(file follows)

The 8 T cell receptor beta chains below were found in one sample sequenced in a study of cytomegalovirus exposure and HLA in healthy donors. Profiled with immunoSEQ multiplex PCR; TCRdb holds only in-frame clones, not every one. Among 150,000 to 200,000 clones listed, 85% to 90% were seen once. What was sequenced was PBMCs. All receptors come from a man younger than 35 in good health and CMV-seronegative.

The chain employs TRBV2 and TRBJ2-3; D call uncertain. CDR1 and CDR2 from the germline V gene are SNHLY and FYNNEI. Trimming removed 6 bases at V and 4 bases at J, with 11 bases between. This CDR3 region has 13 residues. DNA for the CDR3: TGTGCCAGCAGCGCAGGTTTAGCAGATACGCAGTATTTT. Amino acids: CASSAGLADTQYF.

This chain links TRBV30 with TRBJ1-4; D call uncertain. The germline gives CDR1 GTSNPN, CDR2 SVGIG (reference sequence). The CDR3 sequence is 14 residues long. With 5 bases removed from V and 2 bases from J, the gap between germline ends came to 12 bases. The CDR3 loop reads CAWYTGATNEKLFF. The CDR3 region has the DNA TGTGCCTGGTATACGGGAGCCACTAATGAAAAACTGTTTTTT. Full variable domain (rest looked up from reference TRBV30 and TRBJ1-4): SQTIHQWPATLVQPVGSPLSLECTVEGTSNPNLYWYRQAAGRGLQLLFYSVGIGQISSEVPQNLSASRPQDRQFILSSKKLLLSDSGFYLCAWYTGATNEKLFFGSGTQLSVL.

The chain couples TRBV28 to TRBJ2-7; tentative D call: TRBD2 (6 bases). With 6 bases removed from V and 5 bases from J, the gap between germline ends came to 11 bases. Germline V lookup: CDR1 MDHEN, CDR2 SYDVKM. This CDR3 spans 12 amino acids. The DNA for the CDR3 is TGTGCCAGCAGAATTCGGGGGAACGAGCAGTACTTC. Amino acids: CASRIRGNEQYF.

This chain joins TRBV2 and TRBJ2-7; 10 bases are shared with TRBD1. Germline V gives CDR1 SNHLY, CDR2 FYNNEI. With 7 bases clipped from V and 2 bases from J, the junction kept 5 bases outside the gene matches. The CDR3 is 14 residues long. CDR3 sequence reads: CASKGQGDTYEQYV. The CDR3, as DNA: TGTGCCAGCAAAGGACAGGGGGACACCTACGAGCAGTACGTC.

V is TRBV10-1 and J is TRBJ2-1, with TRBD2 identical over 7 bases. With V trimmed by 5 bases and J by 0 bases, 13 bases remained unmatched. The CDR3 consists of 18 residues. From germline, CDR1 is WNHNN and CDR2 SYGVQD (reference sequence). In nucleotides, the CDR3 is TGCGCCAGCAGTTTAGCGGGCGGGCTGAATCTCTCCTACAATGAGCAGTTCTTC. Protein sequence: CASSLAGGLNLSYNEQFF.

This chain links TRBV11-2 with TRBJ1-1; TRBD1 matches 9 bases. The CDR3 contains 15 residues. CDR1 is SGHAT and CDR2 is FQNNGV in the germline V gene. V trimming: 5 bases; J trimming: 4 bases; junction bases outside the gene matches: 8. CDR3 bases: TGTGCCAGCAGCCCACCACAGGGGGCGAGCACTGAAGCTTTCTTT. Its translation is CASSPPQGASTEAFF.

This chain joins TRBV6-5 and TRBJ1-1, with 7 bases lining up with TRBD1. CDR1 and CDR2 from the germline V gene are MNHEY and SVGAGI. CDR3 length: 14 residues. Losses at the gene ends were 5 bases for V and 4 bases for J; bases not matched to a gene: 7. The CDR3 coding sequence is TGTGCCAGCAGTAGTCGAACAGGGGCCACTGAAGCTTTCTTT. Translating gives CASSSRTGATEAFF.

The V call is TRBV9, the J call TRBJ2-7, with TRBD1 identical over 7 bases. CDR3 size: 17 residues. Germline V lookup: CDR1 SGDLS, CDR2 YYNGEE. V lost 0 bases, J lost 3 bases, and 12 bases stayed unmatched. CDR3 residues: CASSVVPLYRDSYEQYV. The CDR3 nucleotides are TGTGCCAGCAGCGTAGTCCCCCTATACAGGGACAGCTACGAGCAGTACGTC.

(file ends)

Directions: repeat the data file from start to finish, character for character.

The 8 T cell receptor beta chains below were found in one sample sequenced in a study of cytomegalovirus exposure and HLA in healthy donors. Profiled with immunoSEQ multiplex PCR; TCRdb holds only in-frame clones, not every one. Among 150,000 to 200,000 clones listed, 85% to 90% were seen once. What was sequenced was PBMCs. All receptors come from a man younger than 35 in good health and CMV-seronegative.

The chain employs TRBV2 and TRBJ2-3; D call uncertain. CDR1 and CDR2 from the germline V gene are SNHLY and FYNNEI. Trimming removed 6 bases at V and 4 bases at J, with 11 bases between. This CDR3 region has 13 residues. DNA for the CDR3: TGTGCCAGCAGCGCAGGTTTAGCAGATACGCAGTATTTT. Amino acids: CASSAGLADTQYF.

This chain links TRBV30 with TRBJ1-4; D call uncertain. The germline gives CDR1 GTSNPN, CDR2 SVGIG (reference sequence). The CDR3 sequence is 14 residues long. With 5 bases removed from V and 2 bases from J, the gap between germline ends came to 12 bases. The CDR3 loop reads CAWYTGATNEKLFF. The CDR3 region has the DNA TGTGCCTGGTATACGGGAGCCACTAATGAAAAACTGTTTTTT. Full variable domain (rest looked up from reference TRBV30 and TRBJ1-4): SQTIHQWPATLVQPVGSPLSLECTVEGTSNPNLYWYRQAAGRGLQLLFYSVGIGQISSEVPQNLSASRPQDRQFILSSKKLLLSDSGFYLCAWYTGATNEKLFFGSGTQLSVL.

The chain couples TRBV28 to TRBJ2-7; tentative D call: TRBD2 (6 bases). With 6 bases removed from V and 5 bases from J, the gap between germline ends came to 11 bases. Germline V lookup: CDR1 MDHEN, CDR2 SYDVKM. This CDR3 spans 12 amino acids. The DNA for the CDR3 is TGTGCCAGCAGAATTCGGGGGAACGAGCAGTACTTC. Amino acids: CASRIRGNEQYF.

This chain joins TRBV2 and TRBJ2-7; 10 bases are shared with TRBD1. Germline V gives CDR1 SNHLY, CDR2 FYNNEI. With 7 bases clipped from V and 2 bases from J, the junction kept 5 bases outside the gene matches. The CDR3 is 14 residues long. CDR3 sequence reads: CASKGQGDTYEQYV. The CDR3, as DNA: TGTGCCAGCAAAGGACAGGGGGACACCTACGAGCAGTACGTC.

V is TRBV10-1 and J is TRBJ2-1, with TRBD2 identical over 7 bases. With V trimmed by 5 bases and J by 0 bases, 13 bases remained unmatched. The CDR3 consists of 18 residues. From germline, CDR1 is WNHNN and CDR2 SYGVQD (reference sequence). In nucleotides, the CDR3 is TGCGCCAGCAGTTTAGCGGGCGGGCTGAATCTCTCCTACAATGAGCAGTTCTTC. Protein sequence: CASSLAGGLNLSYNEQFF.

This chain links TRBV11-2 with TRBJ1-1; TRBD1 matches 9 bases. The CDR3 contains 15 residues. CDR1 is SGHAT and CDR2 is FQNNGV in the germline V gene. V trimming: 5 bases; J trimming: 4 bases; junction bases outside the gene matches: 8. CDR3 bases: TGTGCCAGCAGCCCACCACAGGGGGCGAGCACTGAAGCTTTCTTT. Its translation is CASSPPQGASTEAFF.

This chain joins TRBV6-5 and TRBJ1-1, with 7 bases lining up with TRBD1. CDR1 and CDR2 from the germline V gene are MNHEY and SVGAGI. CDR3 length: 14 residues. Losses at the gene ends were 5 bases for V and 4 bases for J; bases not matched to a gene: 7. The CDR3 coding sequence is TGTGCCAGCAGTAGTCGAACAGGGGCCACTGAAGCTTTCTTT. Translating gives CASSSRTGATEAFF.

The V call is TRBV9, the J call TRBJ2-7, with TRBD1 identical over 7 bases. CDR3 size: 17 residues. Germline V lookup: CDR1 SGDLS, CDR2 YYNGEE. V lost 0 bases, J lost 3 bases, and 12 bases stayed unmatched. CDR3 residues: CASSVVPLYRDSYEQYV. The CDR3 nucleotides are TGTGCCAGCAGCGTAGTCCCCCTATACAGGGACAGCTACGAGCAGTACGTC.